Recipes for the Poor Chick
I am having some serious money troubles right now...luckily things will be better in about a month, as long as my car holds out...
Anyway, I am relying on about thirty dollars a week to feed my daughter, three cats and myself. Before lowcarbing it was very easy--rice, potatoes, rice and pasta...and more rice :eek:
But now all those staples are off limits! So I'm at a loss as to how to carry on this woe, although it's the best thing that has ever happened to me!
So I'm begging for the best canned tuna recipes and other helpful on-the-cheap suggestions. Leave off with coupon printing. I did this so much I am out of ink! I have no Sams or Costco card, so it's strictly Kroger and Megamarket for me at this point.
I'm going through the recipe section now, but if anyone has a suggestion, holler!
BUy some hamburger meat in bulk, and make meatloaf, meatballs stuff like that. WHEN you have the money, i'd definitely invest in a Sam's card, because with Atkins Sam's is saving me a TON of money. Or do you know someone who has one? You could go buy stuff there on their membership.
Tuna recipes.....mix some with cheese and mayo for tuna salad. Or mix in with beaten eggs and cheese and a smidge of onion for a tuna casserole type dish.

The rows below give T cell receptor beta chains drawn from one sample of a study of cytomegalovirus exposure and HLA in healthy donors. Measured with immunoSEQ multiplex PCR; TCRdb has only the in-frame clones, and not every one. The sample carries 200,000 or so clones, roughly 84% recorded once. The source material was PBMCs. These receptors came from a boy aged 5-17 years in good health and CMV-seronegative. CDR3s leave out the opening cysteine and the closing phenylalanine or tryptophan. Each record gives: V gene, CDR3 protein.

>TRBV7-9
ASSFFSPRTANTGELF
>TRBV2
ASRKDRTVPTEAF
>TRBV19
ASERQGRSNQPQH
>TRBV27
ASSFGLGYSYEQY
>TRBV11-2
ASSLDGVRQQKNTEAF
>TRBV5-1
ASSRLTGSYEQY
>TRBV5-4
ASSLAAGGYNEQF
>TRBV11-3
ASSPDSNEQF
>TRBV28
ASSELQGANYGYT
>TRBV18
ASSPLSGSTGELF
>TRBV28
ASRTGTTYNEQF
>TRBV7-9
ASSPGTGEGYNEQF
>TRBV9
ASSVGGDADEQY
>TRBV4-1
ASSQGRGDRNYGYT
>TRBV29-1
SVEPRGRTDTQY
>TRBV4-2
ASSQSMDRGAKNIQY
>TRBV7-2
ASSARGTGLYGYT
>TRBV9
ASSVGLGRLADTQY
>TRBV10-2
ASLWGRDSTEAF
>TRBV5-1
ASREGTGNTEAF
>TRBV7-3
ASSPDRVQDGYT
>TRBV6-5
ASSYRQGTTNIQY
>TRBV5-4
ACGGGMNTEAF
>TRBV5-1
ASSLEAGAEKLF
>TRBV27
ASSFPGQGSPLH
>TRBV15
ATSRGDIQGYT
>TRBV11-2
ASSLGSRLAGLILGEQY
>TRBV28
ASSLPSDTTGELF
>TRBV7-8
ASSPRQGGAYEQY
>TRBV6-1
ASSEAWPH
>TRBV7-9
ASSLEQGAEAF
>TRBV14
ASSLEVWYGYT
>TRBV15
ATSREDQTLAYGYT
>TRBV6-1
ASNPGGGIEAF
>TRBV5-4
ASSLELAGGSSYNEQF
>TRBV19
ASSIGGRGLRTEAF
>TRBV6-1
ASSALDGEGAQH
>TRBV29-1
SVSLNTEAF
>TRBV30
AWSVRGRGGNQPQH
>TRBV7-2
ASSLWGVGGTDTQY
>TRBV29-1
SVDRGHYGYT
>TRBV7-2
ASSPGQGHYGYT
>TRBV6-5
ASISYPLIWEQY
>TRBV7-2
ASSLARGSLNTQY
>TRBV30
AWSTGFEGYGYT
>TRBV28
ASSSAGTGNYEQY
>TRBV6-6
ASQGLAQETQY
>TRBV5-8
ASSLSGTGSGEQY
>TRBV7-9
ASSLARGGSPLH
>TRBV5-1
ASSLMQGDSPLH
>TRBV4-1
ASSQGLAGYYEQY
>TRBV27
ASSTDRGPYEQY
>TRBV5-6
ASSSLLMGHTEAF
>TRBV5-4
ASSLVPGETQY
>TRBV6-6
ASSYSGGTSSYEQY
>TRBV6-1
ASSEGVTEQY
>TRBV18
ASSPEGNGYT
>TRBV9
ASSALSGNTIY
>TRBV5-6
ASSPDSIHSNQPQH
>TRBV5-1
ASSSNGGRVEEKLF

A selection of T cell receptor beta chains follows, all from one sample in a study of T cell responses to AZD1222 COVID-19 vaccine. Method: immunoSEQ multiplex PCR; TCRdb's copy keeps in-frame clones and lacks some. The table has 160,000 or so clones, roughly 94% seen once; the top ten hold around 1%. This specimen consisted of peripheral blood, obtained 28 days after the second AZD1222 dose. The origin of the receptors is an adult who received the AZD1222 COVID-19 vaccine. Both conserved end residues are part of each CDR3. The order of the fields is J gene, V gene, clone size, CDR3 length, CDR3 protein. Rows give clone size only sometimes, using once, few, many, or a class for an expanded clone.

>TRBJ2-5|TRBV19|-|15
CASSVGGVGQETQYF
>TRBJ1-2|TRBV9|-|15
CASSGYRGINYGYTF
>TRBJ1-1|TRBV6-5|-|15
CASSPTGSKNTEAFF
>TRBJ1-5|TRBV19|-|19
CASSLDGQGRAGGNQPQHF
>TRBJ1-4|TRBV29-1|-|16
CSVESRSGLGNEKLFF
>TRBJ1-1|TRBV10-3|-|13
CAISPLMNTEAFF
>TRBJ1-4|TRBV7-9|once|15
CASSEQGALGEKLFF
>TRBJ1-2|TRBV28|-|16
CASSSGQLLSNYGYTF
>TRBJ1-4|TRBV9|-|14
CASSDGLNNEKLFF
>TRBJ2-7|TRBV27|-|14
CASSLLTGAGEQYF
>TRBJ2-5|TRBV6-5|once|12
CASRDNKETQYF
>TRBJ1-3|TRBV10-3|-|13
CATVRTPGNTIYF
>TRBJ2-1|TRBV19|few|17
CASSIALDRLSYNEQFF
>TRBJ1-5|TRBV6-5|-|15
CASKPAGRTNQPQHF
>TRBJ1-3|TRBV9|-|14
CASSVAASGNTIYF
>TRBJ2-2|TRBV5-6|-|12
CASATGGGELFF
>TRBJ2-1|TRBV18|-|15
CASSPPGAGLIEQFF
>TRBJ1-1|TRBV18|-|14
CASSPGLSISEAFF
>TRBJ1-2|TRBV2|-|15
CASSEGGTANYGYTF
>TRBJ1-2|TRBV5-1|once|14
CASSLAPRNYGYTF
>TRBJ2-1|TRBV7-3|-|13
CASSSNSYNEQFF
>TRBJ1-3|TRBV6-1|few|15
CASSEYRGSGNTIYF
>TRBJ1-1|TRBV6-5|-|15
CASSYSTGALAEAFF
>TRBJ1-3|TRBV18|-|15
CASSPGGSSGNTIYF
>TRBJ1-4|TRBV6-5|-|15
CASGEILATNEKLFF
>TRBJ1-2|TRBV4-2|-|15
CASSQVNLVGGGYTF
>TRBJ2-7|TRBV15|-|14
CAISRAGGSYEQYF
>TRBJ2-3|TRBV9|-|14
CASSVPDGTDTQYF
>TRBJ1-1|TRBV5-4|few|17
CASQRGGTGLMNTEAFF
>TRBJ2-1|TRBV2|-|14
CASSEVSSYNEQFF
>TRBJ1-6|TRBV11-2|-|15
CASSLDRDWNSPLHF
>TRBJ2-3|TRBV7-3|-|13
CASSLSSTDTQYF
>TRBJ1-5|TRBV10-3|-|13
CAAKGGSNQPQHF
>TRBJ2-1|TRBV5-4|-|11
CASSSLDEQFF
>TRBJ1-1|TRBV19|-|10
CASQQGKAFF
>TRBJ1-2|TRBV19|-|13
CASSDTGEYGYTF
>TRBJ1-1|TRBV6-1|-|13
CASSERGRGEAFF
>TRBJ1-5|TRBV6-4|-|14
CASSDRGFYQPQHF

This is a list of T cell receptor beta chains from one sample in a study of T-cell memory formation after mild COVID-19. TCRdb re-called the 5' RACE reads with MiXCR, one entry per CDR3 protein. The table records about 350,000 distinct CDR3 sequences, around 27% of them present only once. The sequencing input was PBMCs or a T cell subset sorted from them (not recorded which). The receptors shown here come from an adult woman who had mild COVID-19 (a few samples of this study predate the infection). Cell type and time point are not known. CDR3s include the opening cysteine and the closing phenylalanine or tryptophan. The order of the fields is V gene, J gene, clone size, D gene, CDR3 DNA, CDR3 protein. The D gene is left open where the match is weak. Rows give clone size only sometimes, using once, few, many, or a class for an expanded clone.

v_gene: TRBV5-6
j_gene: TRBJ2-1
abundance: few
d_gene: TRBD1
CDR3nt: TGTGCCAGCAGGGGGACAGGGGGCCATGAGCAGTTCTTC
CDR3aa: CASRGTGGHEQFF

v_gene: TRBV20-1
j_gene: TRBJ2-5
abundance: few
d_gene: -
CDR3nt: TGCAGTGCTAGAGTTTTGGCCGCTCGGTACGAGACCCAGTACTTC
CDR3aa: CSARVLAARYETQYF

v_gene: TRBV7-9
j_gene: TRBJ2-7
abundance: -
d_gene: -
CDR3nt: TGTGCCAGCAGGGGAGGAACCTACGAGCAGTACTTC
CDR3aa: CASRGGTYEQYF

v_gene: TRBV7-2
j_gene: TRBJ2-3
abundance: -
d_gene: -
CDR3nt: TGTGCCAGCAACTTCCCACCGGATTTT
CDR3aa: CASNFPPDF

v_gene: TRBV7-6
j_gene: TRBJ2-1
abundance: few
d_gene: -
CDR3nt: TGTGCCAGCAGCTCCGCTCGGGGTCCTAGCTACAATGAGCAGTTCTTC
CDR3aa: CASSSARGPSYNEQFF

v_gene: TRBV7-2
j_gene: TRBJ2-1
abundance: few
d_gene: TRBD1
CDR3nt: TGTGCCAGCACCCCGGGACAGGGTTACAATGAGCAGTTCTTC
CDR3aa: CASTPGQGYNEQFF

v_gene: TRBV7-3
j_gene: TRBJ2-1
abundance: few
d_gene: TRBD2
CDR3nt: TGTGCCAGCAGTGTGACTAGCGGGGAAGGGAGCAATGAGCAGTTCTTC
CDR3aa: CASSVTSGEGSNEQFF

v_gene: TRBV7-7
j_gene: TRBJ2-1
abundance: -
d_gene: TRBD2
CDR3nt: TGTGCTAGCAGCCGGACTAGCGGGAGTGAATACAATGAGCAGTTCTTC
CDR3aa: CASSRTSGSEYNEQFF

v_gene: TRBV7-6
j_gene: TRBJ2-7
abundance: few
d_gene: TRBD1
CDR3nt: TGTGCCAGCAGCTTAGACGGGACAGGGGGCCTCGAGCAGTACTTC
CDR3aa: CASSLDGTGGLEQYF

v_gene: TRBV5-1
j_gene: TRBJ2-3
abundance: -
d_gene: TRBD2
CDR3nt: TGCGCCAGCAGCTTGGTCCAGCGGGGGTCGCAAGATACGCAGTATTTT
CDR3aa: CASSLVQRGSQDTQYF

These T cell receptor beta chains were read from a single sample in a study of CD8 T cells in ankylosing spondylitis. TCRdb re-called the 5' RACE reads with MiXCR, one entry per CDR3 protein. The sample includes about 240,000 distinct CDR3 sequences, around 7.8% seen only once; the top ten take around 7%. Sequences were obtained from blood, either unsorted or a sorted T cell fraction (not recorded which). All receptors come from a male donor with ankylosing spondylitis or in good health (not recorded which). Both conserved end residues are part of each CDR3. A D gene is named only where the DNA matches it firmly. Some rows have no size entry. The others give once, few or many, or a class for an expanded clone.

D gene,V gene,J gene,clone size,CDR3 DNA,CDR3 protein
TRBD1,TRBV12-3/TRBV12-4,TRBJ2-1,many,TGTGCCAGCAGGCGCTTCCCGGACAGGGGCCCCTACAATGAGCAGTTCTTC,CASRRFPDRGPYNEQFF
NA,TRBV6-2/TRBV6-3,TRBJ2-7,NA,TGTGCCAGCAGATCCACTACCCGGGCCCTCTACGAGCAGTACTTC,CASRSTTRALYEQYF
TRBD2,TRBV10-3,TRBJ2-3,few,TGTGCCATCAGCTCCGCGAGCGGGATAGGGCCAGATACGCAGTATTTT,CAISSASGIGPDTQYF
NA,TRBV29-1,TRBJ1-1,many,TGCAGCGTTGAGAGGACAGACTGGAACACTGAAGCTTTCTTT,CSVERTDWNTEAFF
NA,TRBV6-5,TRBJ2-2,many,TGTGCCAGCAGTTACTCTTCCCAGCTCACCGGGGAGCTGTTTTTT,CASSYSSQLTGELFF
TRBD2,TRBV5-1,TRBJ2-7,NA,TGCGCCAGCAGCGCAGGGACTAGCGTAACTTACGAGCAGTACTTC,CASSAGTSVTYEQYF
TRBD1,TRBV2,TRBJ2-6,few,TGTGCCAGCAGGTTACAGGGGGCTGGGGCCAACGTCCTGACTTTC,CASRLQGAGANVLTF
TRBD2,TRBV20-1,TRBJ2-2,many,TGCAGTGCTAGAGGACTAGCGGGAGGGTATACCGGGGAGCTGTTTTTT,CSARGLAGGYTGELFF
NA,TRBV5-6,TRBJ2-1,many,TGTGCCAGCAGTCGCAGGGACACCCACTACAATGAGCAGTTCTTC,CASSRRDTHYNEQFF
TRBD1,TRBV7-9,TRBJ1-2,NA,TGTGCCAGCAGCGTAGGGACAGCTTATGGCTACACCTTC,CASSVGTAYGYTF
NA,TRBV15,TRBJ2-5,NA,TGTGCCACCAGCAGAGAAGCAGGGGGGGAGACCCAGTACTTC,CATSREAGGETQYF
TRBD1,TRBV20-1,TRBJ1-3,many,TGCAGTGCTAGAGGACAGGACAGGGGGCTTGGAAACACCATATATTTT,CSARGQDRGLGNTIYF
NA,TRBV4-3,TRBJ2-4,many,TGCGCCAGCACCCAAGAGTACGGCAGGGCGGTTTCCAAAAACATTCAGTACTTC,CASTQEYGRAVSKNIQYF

I'm thinking, i'll post more later if i can remember what we've been doing. LOL We are broke too for another week, so i understand what you mean!
You can buy lettuce by the head and chop it to make salads, its cheaper than the bag stuff. Add a cucumber in with some green onion.
Buy a ham and cook it with no glaze, then slice it up. Mix it in with eggs, roll up with cheese, or as a main dish.
I'm thinking, i'll come up with more i'm sure! ;)
Here is a cheap recipe, if you use egg crepes instead of La Tortillas. Get your herbs and spices in bulk or grow them. My Walmart had seeds for .10 each. Growing your own zucchinni, tomatoes etc. and learning to can would save you a TON of money. Can you get someone to take you to a warehouse store so that you can freeze some less expensive ricotta, etc? Also, I believe that you can pay a 5 % surcharge and shop at Sam's without a card. That still may be cheaper than the regular grocery store for you. You can get a one day pass for free to find out.